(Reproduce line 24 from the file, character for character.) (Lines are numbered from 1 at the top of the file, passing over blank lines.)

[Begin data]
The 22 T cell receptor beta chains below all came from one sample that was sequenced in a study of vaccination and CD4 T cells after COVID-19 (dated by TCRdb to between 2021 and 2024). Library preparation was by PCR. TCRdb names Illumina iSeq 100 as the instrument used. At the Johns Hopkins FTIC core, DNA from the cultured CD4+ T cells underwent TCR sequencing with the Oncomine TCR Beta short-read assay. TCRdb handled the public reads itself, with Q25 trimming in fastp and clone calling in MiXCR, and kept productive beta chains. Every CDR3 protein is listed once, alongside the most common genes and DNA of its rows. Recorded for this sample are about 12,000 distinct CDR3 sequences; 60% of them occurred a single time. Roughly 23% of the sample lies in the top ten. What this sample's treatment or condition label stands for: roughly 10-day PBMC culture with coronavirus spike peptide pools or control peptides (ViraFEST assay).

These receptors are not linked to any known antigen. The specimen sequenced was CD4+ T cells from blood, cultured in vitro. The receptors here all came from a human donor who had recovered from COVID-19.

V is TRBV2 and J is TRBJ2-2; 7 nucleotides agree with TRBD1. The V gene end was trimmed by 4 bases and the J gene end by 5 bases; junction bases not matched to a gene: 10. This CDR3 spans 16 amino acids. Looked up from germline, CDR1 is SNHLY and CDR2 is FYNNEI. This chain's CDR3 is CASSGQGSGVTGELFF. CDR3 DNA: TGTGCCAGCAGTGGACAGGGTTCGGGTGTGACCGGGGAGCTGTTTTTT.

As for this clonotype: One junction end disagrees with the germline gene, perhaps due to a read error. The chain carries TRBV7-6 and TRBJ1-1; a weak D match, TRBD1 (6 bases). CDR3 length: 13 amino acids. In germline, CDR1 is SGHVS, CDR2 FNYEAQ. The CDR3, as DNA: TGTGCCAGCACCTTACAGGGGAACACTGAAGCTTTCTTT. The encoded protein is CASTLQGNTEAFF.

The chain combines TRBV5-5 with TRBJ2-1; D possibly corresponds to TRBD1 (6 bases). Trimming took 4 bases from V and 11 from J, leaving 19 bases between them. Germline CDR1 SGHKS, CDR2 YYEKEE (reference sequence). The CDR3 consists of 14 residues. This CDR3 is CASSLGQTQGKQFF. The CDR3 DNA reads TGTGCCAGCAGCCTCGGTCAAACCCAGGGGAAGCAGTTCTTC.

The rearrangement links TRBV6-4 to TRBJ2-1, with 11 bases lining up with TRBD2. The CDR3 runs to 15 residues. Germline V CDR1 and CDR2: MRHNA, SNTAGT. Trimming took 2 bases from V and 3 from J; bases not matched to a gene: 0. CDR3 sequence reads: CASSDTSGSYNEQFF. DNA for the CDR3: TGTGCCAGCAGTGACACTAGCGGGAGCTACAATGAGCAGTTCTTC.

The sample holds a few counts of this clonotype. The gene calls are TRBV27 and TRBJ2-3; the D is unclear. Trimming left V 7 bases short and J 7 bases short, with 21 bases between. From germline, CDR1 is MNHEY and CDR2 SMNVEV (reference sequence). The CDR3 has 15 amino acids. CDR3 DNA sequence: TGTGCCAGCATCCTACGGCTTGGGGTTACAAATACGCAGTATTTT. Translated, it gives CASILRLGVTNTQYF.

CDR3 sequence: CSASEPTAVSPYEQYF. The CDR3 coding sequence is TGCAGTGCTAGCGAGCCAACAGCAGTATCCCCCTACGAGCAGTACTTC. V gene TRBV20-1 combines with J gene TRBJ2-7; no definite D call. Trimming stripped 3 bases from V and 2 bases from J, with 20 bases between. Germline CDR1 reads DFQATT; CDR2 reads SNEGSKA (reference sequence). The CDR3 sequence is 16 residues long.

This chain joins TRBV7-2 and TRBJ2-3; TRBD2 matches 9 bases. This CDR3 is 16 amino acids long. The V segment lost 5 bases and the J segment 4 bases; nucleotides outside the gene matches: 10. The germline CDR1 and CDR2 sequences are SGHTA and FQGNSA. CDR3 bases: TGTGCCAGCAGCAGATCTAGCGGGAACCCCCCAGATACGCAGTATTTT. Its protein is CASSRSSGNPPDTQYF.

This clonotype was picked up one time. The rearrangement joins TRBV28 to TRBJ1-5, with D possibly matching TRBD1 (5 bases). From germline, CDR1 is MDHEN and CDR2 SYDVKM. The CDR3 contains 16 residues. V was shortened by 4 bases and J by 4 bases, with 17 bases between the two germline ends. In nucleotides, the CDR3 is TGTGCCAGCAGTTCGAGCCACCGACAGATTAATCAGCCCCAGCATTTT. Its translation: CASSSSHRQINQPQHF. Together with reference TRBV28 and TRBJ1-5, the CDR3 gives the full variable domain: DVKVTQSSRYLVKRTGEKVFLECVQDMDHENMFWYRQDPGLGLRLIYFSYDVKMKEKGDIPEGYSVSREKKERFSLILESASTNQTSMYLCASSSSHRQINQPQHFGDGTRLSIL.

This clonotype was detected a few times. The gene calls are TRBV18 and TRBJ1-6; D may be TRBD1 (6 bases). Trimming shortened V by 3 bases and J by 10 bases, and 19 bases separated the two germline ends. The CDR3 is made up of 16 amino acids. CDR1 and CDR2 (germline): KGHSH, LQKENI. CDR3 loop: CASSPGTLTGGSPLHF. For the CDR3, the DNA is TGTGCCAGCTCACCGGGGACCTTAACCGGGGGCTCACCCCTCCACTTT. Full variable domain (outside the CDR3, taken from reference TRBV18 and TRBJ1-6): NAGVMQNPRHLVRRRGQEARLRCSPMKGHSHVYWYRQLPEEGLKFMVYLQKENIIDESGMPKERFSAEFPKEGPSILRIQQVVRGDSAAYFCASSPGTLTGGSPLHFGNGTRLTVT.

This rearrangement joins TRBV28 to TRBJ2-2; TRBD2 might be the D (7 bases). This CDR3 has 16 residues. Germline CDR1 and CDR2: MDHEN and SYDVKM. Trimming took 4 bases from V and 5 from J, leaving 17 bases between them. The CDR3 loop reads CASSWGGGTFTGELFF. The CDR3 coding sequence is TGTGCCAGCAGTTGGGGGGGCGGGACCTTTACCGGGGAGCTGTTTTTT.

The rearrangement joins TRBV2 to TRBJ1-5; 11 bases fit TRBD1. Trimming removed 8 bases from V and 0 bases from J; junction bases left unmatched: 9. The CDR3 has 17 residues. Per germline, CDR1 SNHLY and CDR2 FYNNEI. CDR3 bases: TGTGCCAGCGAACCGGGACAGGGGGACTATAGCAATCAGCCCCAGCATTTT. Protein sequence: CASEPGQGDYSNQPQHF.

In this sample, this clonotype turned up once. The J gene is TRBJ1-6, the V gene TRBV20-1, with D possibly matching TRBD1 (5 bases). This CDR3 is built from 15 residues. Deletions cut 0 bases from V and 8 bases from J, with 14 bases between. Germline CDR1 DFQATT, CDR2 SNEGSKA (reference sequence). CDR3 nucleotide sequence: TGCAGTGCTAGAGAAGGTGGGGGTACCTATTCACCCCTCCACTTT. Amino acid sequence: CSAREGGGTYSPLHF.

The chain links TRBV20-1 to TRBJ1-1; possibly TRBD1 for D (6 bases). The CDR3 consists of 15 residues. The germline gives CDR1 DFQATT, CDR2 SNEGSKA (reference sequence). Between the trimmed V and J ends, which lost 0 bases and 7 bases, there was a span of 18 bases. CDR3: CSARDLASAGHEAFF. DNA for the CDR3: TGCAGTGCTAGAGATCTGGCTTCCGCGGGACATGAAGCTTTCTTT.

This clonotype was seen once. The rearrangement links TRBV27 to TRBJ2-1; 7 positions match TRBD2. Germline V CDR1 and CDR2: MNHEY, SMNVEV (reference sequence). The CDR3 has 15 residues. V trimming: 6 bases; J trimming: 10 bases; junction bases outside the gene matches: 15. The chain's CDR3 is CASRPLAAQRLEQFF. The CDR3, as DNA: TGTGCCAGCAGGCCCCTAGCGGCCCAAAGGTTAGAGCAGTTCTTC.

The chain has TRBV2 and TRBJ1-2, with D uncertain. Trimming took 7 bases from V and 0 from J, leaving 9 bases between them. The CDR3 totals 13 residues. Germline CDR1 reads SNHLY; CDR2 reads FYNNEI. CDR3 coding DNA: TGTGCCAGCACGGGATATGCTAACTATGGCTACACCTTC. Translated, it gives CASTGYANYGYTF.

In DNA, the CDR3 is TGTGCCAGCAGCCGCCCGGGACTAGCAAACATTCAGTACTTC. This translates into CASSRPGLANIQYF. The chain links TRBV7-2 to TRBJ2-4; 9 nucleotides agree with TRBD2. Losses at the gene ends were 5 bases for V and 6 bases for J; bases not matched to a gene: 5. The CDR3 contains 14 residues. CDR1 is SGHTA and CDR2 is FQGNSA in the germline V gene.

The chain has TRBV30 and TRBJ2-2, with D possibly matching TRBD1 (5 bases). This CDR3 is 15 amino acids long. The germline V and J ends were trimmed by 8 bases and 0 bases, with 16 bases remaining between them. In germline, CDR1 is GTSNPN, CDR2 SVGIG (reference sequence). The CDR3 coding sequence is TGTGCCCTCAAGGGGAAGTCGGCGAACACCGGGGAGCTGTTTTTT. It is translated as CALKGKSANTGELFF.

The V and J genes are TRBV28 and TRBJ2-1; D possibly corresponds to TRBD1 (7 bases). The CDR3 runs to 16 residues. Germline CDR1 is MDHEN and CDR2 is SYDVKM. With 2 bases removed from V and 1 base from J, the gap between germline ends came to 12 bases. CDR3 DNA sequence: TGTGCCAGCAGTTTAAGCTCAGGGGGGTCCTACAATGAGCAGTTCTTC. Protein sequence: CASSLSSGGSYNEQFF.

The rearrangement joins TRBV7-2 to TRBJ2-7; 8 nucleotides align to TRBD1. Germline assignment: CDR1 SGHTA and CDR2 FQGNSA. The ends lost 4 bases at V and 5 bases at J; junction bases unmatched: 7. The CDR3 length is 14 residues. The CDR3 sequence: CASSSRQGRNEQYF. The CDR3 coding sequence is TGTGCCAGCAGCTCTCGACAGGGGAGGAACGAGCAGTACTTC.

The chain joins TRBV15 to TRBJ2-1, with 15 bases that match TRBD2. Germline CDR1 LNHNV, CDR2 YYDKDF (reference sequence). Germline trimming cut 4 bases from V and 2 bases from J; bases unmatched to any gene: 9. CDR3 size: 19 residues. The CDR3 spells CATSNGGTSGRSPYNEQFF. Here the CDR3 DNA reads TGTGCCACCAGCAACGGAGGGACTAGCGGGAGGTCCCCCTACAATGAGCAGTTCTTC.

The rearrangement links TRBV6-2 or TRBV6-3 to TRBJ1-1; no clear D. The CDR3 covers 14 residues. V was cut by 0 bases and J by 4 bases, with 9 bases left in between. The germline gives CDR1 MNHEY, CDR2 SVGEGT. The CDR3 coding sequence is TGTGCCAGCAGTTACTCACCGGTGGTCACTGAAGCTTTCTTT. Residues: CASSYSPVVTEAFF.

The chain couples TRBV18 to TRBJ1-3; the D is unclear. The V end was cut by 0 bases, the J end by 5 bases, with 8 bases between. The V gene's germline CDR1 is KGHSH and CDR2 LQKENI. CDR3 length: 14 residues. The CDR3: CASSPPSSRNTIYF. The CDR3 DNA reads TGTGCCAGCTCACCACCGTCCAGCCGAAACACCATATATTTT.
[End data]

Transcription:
The chain couples TRBV18 to TRBJ1-3; the D is unclear. The V end was cut by 0 bases, the J end by 5 bases, with 8 bases between. The V gene's germline CDR1 is KGHSH and CDR2 LQKENI. CDR3 length: 14 residues. The CDR3: CASSPPSSRNTIYF. The CDR3 DNA reads TGTGCCAGCTCACCACCGTCCAGCCGAAACACCATATATTTT.